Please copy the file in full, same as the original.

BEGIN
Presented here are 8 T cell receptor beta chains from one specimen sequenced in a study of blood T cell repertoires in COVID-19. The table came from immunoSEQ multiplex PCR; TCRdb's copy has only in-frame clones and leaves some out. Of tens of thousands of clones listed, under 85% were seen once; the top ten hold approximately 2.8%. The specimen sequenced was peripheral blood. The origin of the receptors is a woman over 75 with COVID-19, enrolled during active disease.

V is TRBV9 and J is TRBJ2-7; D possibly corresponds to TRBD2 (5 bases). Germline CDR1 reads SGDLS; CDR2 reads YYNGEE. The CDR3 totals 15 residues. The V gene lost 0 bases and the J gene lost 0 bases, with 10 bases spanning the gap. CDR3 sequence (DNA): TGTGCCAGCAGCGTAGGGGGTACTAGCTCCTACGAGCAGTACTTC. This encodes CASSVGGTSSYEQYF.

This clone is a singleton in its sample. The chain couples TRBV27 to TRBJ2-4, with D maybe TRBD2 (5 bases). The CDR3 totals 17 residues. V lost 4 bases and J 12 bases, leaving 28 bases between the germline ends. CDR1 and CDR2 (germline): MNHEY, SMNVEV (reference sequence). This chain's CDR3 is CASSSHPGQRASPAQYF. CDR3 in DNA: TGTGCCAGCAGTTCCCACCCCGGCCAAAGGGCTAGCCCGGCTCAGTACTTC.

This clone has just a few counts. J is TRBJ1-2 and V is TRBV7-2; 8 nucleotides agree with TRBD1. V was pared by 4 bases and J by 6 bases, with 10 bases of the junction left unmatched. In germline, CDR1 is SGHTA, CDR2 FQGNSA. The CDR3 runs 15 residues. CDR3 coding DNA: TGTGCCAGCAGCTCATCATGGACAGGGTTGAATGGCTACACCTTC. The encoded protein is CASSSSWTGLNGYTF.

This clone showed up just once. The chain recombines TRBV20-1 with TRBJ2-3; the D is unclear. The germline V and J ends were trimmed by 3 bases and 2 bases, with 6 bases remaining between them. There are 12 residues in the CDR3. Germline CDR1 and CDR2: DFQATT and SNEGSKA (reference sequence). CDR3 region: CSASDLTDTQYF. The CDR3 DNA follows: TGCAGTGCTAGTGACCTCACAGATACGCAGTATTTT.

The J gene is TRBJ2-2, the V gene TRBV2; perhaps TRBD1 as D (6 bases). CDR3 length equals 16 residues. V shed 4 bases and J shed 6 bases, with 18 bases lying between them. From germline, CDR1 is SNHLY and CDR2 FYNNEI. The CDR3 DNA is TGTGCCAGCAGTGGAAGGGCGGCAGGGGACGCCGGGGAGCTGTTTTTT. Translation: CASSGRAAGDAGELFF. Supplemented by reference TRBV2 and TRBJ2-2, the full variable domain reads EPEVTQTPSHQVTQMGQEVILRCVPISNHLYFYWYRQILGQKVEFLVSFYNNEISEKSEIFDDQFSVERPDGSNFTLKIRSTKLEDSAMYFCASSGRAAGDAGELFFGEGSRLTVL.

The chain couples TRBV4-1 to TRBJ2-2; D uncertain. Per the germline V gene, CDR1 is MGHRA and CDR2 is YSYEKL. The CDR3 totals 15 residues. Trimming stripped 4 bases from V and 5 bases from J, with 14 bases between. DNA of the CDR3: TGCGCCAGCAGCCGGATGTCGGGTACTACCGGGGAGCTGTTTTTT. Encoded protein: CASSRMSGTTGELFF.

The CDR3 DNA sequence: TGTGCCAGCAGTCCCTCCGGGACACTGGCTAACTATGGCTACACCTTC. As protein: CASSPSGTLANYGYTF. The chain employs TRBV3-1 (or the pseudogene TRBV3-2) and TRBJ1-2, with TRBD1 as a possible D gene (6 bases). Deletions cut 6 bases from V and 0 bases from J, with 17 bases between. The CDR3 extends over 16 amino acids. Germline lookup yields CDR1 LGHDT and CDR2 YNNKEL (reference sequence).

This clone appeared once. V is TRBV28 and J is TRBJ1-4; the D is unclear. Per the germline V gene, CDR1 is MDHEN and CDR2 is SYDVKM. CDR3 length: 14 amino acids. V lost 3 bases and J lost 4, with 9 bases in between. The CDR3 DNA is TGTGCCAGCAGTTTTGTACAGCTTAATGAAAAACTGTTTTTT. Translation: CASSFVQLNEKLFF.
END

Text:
Presented here are 8 T cell receptor beta chains from one specimen sequenced in a study of blood T cell repertoires in COVID-19. The table came from immunoSEQ multiplex PCR; TCRdb's copy has only in-frame clones and leaves some out. Of tens of thousands of clones listed, under 85% were seen once; the top ten hold approximately 2.8%. The specimen sequenced was peripheral blood. The origin of the receptors is a woman over 75 with COVID-19, enrolled during active disease.

V is TRBV9 and J is TRBJ2-7; D possibly corresponds to TRBD2 (5 bases). Germline CDR1 reads SGDLS; CDR2 reads YYNGEE. The CDR3 totals 15 residues. The V gene lost 0 bases and the J gene lost 0 bases, with 10 bases spanning the gap. CDR3 sequence (DNA): TGTGCCAGCAGCGTAGGGGGTACTAGCTCCTACGAGCAGTACTTC. This encodes CASSVGGTSSYEQYF.

This clone is a singleton in its sample. The chain couples TRBV27 to TRBJ2-4, with D maybe TRBD2 (5 bases). The CDR3 totals 17 residues. V lost 4 bases and J 12 bases, leaving 28 bases between the germline ends. CDR1 and CDR2 (germline): MNHEY, SMNVEV (reference sequence). This chain's CDR3 is CASSSHPGQRASPAQYF. CDR3 in DNA: TGTGCCAGCAGTTCCCACCCCGGCCAAAGGGCTAGCCCGGCTCAGTACTTC.

This clone has just a few counts. J is TRBJ1-2 and V is TRBV7-2; 8 nucleotides agree with TRBD1. V was pared by 4 bases and J by 6 bases, with 10 bases of the junction left unmatched. In germline, CDR1 is SGHTA, CDR2 FQGNSA. The CDR3 runs 15 residues. CDR3 coding DNA: TGTGCCAGCAGCTCATCATGGACAGGGTTGAATGGCTACACCTTC. The encoded protein is CASSSSWTGLNGYTF.

This clone showed up just once. The chain recombines TRBV20-1 with TRBJ2-3; the D is unclear. The germline V and J ends were trimmed by 3 bases and 2 bases, with 6 bases remaining between them. There are 12 residues in the CDR3. Germline CDR1 and CDR2: DFQATT and SNEGSKA (reference sequence). CDR3 region: CSASDLTDTQYF. The CDR3 DNA follows: TGCAGTGCTAGTGACCTCACAGATACGCAGTATTTT.

The J gene is TRBJ2-2, the V gene TRBV2; perhaps TRBD1 as D (6 bases). CDR3 length equals 16 residues. V shed 4 bases and J shed 6 bases, with 18 bases lying between them. From germline, CDR1 is SNHLY and CDR2 FYNNEI. The CDR3 DNA is TGTGCCAGCAGTGGAAGGGCGGCAGGGGACGCCGGGGAGCTGTTTTTT. Translation: CASSGRAAGDAGELFF. Supplemented by reference TRBV2 and TRBJ2-2, the full variable domain reads EPEVTQTPSHQVTQMGQEVILRCVPISNHLYFYWYRQILGQKVEFLVSFYNNEISEKSEIFDDQFSVERPDGSNFTLKIRSTKLEDSAMYFCASSGRAAGDAGELFFGEGSRLTVL.

The chain couples TRBV4-1 to TRBJ2-2; D uncertain. Per the germline V gene, CDR1 is MGHRA and CDR2 is YSYEKL. The CDR3 totals 15 residues. Trimming stripped 4 bases from V and 5 bases from J, with 14 bases between. DNA of the CDR3: TGCGCCAGCAGCCGGATGTCGGGTACTACCGGGGAGCTGTTTTTT. Encoded protein: CASSRMSGTTGELFF.

The CDR3 DNA sequence: TGTGCCAGCAGTCCCTCCGGGACACTGGCTAACTATGGCTACACCTTC. As protein: CASSPSGTLANYGYTF. The chain employs TRBV3-1 (or the pseudogene TRBV3-2) and TRBJ1-2, with TRBD1 as a possible D gene (6 bases). Deletions cut 6 bases from V and 0 bases from J, with 17 bases between. The CDR3 extends over 16 amino acids. Germline lookup yields CDR1 LGHDT and CDR2 YNNKEL (reference sequence).

This clone appeared once. V is TRBV28 and J is TRBJ1-4; the D is unclear. Per the germline V gene, CDR1 is MDHEN and CDR2 is SYDVKM. CDR3 length: 14 amino acids. V lost 3 bases and J lost 4, with 9 bases in between. The CDR3 DNA is TGTGCCAGCAGTTTTGTACAGCTTAATGAAAAACTGTTTTTT. Translation: CASSFVQLNEKLFF.